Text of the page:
The worldwide airline industry should return to profitability in 2007, but profit levels will be modest and the industry faces a potential “wild card” threat in the form of avian flu, said Giovanni Bisignani, director general of the International Air Transport Association yesterday.
Speaking at the Asia Pacific Aviation Summit in Singapore, Bisignani said that IATA had learned from the damage that the SARS virus did to the aviation industry and was working with the World Health Organisation – “the expert in these matters”.
He said: “If we see human-to-human transmission [(of avian flu], then the negative impact on air transport could be enormous.”
He added that IATA has published a series of industry best practices for communicable diseases.
Turning to the economic health of the industry, Bisignani said that while Asian carriers led the industry in terms of profitability in 2005, even within the region the picture was mixed. Singapore Airlines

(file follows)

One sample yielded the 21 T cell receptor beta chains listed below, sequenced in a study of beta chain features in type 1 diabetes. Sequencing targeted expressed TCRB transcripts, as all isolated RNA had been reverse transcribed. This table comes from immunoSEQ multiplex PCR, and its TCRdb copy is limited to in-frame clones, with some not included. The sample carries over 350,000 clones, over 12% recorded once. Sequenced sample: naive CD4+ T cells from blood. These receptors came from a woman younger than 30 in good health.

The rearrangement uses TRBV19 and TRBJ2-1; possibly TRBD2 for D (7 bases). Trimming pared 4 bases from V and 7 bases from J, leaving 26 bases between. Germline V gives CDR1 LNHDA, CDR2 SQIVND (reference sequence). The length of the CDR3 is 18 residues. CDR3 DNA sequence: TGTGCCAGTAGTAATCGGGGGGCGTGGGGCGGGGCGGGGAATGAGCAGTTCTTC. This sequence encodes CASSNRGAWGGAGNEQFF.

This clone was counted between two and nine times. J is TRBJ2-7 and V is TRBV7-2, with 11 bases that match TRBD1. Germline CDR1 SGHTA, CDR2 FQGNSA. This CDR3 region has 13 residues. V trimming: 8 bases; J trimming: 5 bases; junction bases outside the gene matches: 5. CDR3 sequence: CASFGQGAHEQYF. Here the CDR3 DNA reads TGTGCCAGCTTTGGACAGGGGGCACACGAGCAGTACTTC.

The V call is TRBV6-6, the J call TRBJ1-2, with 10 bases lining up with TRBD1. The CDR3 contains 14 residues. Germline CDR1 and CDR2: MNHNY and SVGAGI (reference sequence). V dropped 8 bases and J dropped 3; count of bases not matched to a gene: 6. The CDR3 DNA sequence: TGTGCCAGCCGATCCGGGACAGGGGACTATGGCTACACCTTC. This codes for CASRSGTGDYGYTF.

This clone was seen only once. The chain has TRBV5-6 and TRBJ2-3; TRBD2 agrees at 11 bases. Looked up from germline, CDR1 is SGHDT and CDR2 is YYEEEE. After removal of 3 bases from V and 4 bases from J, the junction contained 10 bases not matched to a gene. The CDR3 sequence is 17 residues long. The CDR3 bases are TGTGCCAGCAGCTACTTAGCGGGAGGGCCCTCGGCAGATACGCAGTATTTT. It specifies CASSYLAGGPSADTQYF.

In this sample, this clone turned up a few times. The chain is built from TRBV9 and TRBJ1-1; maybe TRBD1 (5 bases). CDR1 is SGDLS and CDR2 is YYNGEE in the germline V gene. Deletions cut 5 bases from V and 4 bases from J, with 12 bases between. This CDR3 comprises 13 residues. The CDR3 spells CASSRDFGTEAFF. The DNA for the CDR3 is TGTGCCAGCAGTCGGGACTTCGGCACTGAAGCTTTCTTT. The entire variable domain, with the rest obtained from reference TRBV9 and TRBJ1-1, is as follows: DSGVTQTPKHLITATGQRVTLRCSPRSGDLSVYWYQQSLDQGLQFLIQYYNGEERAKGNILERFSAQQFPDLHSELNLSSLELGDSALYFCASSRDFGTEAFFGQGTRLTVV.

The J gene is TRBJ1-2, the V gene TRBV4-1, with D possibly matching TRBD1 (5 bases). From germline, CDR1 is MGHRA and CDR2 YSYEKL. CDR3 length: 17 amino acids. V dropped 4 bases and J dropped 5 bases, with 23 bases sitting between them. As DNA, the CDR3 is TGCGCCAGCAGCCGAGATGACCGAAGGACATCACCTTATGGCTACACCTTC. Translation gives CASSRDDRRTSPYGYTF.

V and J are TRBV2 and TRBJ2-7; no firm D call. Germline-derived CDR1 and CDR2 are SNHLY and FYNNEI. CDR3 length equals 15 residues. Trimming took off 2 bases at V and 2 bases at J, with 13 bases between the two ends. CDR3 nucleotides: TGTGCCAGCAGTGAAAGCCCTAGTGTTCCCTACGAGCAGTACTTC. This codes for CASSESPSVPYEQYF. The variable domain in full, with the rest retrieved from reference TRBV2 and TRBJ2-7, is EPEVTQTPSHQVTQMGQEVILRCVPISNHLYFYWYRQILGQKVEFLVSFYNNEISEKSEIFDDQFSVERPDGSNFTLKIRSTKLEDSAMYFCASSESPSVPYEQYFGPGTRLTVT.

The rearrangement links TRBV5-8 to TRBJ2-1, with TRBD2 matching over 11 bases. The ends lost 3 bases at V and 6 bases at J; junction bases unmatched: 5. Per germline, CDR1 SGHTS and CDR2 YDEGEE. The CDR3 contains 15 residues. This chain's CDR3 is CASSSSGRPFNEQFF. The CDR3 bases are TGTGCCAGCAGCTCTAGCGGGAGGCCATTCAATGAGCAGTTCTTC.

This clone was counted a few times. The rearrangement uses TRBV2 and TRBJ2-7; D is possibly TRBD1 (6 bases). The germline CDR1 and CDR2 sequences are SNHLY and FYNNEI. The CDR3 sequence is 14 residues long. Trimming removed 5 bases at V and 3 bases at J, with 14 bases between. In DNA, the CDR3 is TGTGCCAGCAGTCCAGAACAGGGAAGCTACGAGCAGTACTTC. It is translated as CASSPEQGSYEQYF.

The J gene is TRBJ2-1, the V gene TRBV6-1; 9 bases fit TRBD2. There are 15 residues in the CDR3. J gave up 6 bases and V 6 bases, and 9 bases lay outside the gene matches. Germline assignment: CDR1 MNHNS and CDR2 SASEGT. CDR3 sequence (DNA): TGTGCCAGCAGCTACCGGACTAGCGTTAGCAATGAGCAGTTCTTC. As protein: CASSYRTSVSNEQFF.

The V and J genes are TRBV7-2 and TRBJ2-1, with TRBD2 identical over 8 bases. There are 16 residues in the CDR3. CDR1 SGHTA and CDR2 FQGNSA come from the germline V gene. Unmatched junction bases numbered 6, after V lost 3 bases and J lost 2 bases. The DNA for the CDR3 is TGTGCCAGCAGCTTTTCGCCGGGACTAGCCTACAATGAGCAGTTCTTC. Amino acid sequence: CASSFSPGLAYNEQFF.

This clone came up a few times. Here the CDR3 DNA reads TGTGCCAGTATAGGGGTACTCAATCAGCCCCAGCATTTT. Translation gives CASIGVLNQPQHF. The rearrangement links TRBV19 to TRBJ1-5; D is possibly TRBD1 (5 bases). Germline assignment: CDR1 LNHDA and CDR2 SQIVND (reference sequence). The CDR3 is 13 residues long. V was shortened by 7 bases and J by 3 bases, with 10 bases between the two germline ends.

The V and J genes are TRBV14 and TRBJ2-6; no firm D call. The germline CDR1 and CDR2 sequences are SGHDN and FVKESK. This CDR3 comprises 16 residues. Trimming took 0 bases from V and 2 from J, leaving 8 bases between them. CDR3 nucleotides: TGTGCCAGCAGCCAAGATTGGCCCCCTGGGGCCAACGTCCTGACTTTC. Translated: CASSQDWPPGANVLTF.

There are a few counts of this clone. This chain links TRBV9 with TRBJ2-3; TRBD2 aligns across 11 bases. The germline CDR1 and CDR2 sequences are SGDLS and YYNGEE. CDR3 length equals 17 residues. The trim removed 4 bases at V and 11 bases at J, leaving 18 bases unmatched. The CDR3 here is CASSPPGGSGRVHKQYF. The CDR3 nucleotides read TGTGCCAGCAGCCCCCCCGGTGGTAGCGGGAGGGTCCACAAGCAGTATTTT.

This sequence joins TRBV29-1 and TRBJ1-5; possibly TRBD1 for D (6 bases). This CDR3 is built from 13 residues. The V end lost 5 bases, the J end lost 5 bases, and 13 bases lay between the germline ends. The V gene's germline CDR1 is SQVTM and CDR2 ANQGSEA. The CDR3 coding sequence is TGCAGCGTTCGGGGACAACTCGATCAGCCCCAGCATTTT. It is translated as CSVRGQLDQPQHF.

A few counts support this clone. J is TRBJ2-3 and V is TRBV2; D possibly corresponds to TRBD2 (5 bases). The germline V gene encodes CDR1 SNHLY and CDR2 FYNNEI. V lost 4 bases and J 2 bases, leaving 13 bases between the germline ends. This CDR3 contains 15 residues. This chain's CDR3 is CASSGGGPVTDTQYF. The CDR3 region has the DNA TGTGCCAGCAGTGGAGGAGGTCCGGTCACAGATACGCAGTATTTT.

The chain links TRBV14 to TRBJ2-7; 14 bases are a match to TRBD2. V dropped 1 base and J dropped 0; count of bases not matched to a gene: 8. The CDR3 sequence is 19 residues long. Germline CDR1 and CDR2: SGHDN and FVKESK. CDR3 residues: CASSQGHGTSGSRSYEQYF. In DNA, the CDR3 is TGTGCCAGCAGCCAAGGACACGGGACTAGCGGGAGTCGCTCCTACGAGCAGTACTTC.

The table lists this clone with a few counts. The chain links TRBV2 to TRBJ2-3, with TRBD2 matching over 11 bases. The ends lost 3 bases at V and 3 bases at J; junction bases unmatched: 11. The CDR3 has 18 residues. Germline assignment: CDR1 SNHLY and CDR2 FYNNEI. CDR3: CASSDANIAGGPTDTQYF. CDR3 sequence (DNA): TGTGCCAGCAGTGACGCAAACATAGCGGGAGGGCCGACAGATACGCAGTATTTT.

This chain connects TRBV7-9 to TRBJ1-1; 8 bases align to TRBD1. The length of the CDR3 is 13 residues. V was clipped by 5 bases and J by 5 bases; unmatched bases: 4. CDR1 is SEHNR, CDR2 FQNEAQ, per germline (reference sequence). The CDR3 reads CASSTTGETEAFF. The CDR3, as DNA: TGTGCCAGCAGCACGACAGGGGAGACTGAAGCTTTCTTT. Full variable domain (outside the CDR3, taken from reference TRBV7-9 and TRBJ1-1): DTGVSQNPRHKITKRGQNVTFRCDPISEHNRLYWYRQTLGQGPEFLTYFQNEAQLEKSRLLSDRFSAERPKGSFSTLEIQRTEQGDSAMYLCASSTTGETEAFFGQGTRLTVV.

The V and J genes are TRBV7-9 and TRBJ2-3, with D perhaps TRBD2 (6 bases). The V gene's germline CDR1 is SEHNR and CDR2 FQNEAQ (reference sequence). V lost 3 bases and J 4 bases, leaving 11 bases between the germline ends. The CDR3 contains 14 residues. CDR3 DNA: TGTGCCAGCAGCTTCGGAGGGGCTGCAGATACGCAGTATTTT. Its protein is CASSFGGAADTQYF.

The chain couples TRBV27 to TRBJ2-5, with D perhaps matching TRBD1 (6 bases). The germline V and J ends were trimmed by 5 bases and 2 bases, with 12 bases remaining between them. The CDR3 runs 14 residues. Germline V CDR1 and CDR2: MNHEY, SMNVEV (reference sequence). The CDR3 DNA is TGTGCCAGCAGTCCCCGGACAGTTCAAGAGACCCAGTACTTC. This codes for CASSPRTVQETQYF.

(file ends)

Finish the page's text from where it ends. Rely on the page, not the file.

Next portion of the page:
was returning a 12% operating margin, “but this is the exception, not the rule”.
He added: “Most are below the 7-8% needed to cover the cost of capital and give our investors an acceptable return.”
He said that in two years the industry fuel bill worldwide had more than doubled to nearly $100 billion, or 23% of operating costs.
Asian airlines should make a collective profit of $2 billion this year, he told delegates. “But do not start opening the champagne. That is still less than a 2% margin.”
Despite that, there remained huge opportunities for the industry, which remains inextricably linked to economic growth. He praised the example of Singapore, which has adopted a co-ordinated approach to air transport that has brought broad economic benefits.